P(E) is the prior probability that the evidence would be observed (regardless of innocence).
This equation shows that a small does not imply a small in case of a large and a small . That is, if the accused is otherwise likely to be innocent and it is unlikely for anyone (guilty or innocent) to exhibit the observed evidence.
Note that
 P(E~I) is the probability that the evidence would identify a guilty suspect (not give a false negative). This is usually close to 100%, slightly increasing the inference of innocence over a test with false negatives. That inequality is concisely expressed in terms of odds:
The prosecutor is claiming a negligible chance of innocence, given the evidence, implying Odds(IE) > P(IE), or that:
A prosecutor conflating P(IE) with P(EI) makes a technical error whenever Odds(I) >> 1. This may be a harmless error if P(IE) is still negligible, but it is especially misleading otherwise (mistaking low statistical significance for high confidence).
Legal impact
Though the prosecutor's fallacy typically happens by mistake,[6] in the adversarial system lawyers are usually free to present statistical evidence as best suits their case; retrials are more commonly the result of the prosecutor's fallacy in expert witness testimony or in the judge's summation.[7]
Defense attorney's fallacy
Suppose there is a oneinamillion chance of a match given that the accused is innocent. The prosecutor says this means there is only a oneinamillion chance of innocence. But if everyone in a community of 10 million people is tested, one expects 10 matches even if all are innocent. The defense fallacy would be to reason that "10 matches were expected, so the accused is no more likely to be guilty than any of the other matches, thus the evidence suggests a 90% chance that the accused is innocent." and "As such, this evidence is irrelevant." The first part of the reasoning would be correct only in the case where there is no further evidence pointing to the defendant. On the second part, Thompson & Schumann wrote that the evidence should still be highly relevant because it "drastically narrows the group of people who are or could have been suspects, while failing to exclude the defendant" (page 171).[2][8]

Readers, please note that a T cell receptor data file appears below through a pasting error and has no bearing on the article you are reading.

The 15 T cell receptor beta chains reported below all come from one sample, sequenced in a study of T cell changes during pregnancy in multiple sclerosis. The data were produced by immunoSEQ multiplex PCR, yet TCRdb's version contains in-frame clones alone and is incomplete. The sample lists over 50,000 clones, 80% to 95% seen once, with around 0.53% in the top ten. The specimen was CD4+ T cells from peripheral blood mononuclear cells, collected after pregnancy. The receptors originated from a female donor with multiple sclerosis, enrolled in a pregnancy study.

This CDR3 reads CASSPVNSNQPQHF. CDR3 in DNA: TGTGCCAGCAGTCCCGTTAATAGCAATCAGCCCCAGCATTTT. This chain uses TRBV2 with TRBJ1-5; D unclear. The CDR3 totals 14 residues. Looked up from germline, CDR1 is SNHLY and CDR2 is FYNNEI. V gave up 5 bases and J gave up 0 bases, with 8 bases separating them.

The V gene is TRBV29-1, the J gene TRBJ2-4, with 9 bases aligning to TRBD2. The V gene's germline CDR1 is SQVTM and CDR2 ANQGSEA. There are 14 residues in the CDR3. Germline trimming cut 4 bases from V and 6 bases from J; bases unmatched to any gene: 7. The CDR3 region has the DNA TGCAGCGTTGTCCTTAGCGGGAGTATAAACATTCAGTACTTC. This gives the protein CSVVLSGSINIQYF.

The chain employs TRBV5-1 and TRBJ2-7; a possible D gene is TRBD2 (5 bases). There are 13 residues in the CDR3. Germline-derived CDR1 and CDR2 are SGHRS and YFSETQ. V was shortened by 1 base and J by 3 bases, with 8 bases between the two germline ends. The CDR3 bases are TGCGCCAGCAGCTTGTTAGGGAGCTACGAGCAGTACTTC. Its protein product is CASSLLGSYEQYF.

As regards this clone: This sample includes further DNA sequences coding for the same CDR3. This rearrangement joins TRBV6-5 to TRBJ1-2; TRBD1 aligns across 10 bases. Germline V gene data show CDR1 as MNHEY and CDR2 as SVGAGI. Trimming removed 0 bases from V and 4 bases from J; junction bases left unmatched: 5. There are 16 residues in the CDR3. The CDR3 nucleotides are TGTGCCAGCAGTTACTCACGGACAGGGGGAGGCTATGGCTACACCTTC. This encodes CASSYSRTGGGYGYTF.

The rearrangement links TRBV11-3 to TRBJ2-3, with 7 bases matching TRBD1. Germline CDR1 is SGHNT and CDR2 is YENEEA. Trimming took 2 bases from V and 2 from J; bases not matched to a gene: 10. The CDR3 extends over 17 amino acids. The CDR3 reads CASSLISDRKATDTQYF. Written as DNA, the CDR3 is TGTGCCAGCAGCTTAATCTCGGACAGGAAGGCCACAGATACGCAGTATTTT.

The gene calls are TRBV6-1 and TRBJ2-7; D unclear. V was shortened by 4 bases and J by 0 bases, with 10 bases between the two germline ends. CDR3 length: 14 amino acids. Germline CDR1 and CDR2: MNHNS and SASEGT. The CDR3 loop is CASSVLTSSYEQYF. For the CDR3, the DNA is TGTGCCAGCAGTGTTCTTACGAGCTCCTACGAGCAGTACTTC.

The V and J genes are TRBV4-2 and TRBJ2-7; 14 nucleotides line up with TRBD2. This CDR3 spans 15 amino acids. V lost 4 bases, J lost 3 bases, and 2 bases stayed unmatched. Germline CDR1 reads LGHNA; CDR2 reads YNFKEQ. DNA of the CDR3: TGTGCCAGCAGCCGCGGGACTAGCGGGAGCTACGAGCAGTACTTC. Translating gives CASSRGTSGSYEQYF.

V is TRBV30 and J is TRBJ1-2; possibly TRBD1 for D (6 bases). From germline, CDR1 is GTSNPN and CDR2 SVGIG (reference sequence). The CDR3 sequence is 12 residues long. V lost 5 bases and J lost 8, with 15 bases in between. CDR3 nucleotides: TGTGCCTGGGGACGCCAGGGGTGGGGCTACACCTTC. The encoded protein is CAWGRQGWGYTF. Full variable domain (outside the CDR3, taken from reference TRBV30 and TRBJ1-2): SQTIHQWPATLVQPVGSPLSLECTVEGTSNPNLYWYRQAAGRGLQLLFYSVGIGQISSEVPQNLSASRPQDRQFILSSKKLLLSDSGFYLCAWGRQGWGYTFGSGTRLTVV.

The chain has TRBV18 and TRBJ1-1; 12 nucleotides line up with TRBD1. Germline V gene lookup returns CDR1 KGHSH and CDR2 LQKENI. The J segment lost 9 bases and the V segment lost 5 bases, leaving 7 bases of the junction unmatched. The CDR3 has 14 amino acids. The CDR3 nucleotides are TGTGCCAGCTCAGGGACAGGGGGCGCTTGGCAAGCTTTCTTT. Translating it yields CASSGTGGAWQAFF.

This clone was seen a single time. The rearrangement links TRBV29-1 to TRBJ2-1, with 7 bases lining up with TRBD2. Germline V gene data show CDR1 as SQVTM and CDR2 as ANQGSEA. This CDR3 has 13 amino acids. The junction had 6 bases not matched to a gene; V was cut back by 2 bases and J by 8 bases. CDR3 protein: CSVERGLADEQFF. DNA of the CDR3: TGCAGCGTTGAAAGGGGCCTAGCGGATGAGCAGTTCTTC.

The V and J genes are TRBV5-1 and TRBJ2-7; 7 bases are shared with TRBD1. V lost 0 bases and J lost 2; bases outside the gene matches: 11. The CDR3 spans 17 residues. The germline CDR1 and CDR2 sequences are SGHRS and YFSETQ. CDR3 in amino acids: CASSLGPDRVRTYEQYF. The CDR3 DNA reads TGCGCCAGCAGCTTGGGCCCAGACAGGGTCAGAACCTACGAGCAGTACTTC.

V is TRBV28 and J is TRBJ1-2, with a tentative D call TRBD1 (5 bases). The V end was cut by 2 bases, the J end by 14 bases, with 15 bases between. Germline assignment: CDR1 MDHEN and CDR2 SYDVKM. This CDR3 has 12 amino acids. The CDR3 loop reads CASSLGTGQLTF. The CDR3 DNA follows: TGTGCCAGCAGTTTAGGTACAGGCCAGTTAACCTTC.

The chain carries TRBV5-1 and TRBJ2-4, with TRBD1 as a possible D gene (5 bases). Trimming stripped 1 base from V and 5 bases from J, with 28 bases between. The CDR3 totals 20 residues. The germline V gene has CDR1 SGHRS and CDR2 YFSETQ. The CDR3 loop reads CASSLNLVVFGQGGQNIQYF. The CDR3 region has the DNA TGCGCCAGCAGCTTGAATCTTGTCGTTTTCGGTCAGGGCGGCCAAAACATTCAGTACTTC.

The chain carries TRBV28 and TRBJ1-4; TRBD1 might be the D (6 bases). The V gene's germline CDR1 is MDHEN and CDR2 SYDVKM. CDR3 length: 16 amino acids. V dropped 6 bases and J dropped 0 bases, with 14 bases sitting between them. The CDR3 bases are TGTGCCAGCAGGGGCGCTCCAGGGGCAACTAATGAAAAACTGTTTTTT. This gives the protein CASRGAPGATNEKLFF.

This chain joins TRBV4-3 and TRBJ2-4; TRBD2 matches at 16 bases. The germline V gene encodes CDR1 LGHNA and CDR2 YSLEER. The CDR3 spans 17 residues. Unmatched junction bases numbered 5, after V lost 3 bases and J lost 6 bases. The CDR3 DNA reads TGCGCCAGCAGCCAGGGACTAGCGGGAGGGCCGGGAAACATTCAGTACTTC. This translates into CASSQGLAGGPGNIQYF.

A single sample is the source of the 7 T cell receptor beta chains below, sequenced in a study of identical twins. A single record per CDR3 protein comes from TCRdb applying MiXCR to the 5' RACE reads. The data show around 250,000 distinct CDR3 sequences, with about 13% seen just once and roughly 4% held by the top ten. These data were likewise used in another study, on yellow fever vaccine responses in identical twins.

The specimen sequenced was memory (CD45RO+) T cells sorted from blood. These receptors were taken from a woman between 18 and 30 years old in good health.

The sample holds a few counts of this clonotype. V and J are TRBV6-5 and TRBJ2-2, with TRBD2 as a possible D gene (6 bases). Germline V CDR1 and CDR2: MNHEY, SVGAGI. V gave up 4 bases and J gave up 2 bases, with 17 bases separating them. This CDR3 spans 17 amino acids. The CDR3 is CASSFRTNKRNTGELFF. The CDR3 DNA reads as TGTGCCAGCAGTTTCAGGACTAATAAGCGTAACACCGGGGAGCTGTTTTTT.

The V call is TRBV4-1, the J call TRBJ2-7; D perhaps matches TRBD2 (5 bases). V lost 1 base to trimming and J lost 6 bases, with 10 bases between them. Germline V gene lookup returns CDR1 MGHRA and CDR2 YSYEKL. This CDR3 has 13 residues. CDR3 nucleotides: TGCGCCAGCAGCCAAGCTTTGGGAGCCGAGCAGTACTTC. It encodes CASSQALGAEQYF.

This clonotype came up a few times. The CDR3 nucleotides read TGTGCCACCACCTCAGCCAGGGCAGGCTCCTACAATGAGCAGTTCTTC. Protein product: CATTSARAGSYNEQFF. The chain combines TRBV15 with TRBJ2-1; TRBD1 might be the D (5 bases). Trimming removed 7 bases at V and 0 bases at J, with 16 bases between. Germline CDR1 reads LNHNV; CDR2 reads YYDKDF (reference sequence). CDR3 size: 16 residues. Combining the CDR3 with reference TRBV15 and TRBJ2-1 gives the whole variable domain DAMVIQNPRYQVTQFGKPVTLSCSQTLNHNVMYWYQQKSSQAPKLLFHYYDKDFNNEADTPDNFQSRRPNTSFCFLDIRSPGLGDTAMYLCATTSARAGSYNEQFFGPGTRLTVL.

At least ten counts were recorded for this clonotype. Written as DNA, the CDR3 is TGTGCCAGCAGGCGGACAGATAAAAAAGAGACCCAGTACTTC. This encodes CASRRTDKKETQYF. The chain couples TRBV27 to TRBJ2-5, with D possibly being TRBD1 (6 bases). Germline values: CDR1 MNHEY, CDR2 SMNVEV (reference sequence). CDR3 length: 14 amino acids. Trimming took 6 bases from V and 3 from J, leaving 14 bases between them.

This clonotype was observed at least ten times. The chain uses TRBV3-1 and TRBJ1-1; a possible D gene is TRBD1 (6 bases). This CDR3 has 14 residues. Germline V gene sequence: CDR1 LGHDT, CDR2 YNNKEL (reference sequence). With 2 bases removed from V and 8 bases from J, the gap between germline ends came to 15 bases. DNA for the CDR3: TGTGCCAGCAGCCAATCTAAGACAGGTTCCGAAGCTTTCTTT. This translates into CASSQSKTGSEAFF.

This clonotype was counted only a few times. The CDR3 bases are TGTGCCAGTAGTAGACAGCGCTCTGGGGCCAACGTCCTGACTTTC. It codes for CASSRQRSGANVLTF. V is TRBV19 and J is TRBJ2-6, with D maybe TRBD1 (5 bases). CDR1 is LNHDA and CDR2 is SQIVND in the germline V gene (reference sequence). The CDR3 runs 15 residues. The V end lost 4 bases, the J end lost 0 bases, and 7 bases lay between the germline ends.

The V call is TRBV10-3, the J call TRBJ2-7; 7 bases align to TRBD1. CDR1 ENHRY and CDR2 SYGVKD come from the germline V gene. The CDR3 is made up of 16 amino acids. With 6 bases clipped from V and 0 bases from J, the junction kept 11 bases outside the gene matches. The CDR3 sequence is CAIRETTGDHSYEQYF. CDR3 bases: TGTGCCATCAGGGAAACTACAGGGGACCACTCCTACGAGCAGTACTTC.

Another way of saying this would be to point out that the defense attorney's calculation failed to take into account the prior probability of the defendant's guilt. If, for example, the police came up with a list of 10 suspects, all of whom had access to the crime scene, then it would be very illogical indeed to suggest that a test that offers a oneinamillion chance of a match would change the defendant's prior probability from 1 in 10 (10 percent) to 1 in a million (0.0001 percent). If nine innocent people were to be tested, the likelihood that the test would incorrectly match one (or more) of those people can be calculated as
 ,
or approximately 0.0009%. If, however, the other 9 suspects were tested and did not return a match, then the probability of the defendant's guilt has increased from the prior probability of 10% (1 in 10 suspects) to 99.9991% on the basis of the test. The defendant might argue that "lists of suspects compiled by police fail to include the guilty person in 50% of cases" — if that were true, then the defendant's guilt would have increased from the prior probability of 5% (50% of 10%) to 49.99955% on the basis of the test — in which case "reasonable doubt" could be claimed to exist despite the positive test result.